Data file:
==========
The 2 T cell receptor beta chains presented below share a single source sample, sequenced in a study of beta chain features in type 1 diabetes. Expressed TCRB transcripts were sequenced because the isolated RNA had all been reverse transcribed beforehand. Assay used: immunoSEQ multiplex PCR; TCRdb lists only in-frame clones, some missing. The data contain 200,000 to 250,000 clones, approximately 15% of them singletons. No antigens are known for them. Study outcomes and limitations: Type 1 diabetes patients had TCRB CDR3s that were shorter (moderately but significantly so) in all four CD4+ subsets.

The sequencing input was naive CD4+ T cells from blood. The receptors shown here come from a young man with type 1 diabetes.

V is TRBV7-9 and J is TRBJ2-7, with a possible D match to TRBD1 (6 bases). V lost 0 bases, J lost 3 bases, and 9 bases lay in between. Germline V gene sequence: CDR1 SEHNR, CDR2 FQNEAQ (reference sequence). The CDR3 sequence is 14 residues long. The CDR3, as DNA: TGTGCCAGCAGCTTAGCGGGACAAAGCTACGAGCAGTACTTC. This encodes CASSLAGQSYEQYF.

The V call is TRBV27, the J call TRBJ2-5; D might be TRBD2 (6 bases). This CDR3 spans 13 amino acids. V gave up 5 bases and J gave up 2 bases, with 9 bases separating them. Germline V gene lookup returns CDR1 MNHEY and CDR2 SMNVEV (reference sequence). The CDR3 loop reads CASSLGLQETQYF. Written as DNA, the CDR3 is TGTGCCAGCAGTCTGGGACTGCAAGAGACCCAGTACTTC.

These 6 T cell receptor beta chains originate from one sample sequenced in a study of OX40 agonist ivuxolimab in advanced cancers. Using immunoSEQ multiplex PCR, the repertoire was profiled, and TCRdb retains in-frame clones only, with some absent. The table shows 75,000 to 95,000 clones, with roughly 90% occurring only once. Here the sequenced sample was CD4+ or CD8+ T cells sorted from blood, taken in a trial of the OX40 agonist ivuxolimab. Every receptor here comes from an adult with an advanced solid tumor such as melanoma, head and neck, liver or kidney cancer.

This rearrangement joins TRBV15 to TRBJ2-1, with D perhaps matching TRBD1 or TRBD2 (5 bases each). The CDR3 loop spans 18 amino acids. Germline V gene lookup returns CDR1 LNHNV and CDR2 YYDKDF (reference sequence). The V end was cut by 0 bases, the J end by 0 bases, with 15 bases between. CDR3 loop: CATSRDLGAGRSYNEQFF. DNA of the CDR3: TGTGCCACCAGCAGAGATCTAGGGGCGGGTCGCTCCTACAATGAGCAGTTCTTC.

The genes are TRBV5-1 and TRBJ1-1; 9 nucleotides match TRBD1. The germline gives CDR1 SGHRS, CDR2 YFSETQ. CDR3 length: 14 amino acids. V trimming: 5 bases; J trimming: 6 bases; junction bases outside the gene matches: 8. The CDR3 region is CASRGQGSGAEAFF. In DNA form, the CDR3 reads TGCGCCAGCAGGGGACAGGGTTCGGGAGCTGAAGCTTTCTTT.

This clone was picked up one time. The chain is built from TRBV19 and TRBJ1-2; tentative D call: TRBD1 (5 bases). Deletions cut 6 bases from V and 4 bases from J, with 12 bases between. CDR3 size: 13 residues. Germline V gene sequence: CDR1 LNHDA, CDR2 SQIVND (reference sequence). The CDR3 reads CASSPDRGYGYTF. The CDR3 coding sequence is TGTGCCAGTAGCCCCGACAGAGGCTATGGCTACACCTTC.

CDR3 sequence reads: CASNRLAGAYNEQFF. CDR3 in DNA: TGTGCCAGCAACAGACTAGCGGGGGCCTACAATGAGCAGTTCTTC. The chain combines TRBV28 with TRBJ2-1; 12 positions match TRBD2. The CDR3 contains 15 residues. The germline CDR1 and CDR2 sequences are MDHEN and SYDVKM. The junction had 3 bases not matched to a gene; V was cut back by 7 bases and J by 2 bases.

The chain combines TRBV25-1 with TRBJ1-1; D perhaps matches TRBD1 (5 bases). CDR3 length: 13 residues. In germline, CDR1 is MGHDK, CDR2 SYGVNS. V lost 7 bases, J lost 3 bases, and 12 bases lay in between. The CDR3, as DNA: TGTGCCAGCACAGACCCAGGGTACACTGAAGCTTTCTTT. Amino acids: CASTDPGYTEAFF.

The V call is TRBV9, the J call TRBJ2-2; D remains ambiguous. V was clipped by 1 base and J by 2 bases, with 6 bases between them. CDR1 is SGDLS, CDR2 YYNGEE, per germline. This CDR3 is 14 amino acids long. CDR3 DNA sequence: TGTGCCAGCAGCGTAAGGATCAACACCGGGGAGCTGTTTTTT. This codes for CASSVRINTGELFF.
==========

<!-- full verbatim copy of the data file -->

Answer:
The 2 T cell receptor beta chains presented below share a single source sample, sequenced in a study of beta chain features in type 1 diabetes. Expressed TCRB transcripts were sequenced because the isolated RNA had all been reverse transcribed beforehand. Assay used: immunoSEQ multiplex PCR; TCRdb lists only in-frame clones, some missing. The data contain 200,000 to 250,000 clones, approximately 15% of them singletons. No antigens are known for them. Study outcomes and limitations: Type 1 diabetes patients had TCRB CDR3s that were shorter (moderately but significantly so) in all four CD4+ subsets.

The sequencing input was naive CD4+ T cells from blood. The receptors shown here come from a young man with type 1 diabetes.

V is TRBV7-9 and J is TRBJ2-7, with a possible D match to TRBD1 (6 bases). V lost 0 bases, J lost 3 bases, and 9 bases lay in between. Germline V gene sequence: CDR1 SEHNR, CDR2 FQNEAQ (reference sequence). The CDR3 sequence is 14 residues long. The CDR3, as DNA: TGTGCCAGCAGCTTAGCGGGACAAAGCTACGAGCAGTACTTC. This encodes CASSLAGQSYEQYF.

The V call is TRBV27, the J call TRBJ2-5; D might be TRBD2 (6 bases). This CDR3 spans 13 amino acids. V gave up 5 bases and J gave up 2 bases, with 9 bases separating them. Germline V gene lookup returns CDR1 MNHEY and CDR2 SMNVEV (reference sequence). The CDR3 loop reads CASSLGLQETQYF. Written as DNA, the CDR3 is TGTGCCAGCAGTCTGGGACTGCAAGAGACCCAGTACTTC.

These 6 T cell receptor beta chains originate from one sample sequenced in a study of OX40 agonist ivuxolimab in advanced cancers. Using immunoSEQ multiplex PCR, the repertoire was profiled, and TCRdb retains in-frame clones only, with some absent. The table shows 75,000 to 95,000 clones, with roughly 90% occurring only once. Here the sequenced sample was CD4+ or CD8+ T cells sorted from blood, taken in a trial of the OX40 agonist ivuxolimab. Every receptor here comes from an adult with an advanced solid tumor such as melanoma, head and neck, liver or kidney cancer.

This rearrangement joins TRBV15 to TRBJ2-1, with D perhaps matching TRBD1 or TRBD2 (5 bases each). The CDR3 loop spans 18 amino acids. Germline V gene lookup returns CDR1 LNHNV and CDR2 YYDKDF (reference sequence). The V end was cut by 0 bases, the J end by 0 bases, with 15 bases between. CDR3 loop: CATSRDLGAGRSYNEQFF. DNA of the CDR3: TGTGCCACCAGCAGAGATCTAGGGGCGGGTCGCTCCTACAATGAGCAGTTCTTC.

The genes are TRBV5-1 and TRBJ1-1; 9 nucleotides match TRBD1. The germline gives CDR1 SGHRS, CDR2 YFSETQ. CDR3 length: 14 amino acids. V trimming: 5 bases; J trimming: 6 bases; junction bases outside the gene matches: 8. The CDR3 region is CASRGQGSGAEAFF. In DNA form, the CDR3 reads TGCGCCAGCAGGGGACAGGGTTCGGGAGCTGAAGCTTTCTTT.

This clone was picked up one time. The chain is built from TRBV19 and TRBJ1-2; tentative D call: TRBD1 (5 bases). Deletions cut 6 bases from V and 4 bases from J, with 12 bases between. CDR3 size: 13 residues. Germline V gene sequence: CDR1 LNHDA, CDR2 SQIVND (reference sequence). The CDR3 reads CASSPDRGYGYTF. The CDR3 coding sequence is TGTGCCAGTAGCCCCGACAGAGGCTATGGCTACACCTTC.

CDR3 sequence reads: CASNRLAGAYNEQFF. CDR3 in DNA: TGTGCCAGCAACAGACTAGCGGGGGCCTACAATGAGCAGTTCTTC. The chain combines TRBV28 with TRBJ2-1; 12 positions match TRBD2. The CDR3 contains 15 residues. The germline CDR1 and CDR2 sequences are MDHEN and SYDVKM. The junction had 3 bases not matched to a gene; V was cut back by 7 bases and J by 2 bases.

The chain combines TRBV25-1 with TRBJ1-1; D perhaps matches TRBD1 (5 bases). CDR3 length: 13 residues. In germline, CDR1 is MGHDK, CDR2 SYGVNS. V lost 7 bases, J lost 3 bases, and 12 bases lay in between. The CDR3, as DNA: TGTGCCAGCACAGACCCAGGGTACACTGAAGCTTTCTTT. Amino acids: CASTDPGYTEAFF.

The V call is TRBV9, the J call TRBJ2-2; D remains ambiguous. V was clipped by 1 base and J by 2 bases, with 6 bases between them. CDR1 is SGDLS, CDR2 YYNGEE, per germline. This CDR3 is 14 amino acids long. CDR3 DNA sequence: TGTGCCAGCAGCGTAAGGATCAACACCGGGGAGCTGTTTTTT. This codes for CASSVRINTGELFF.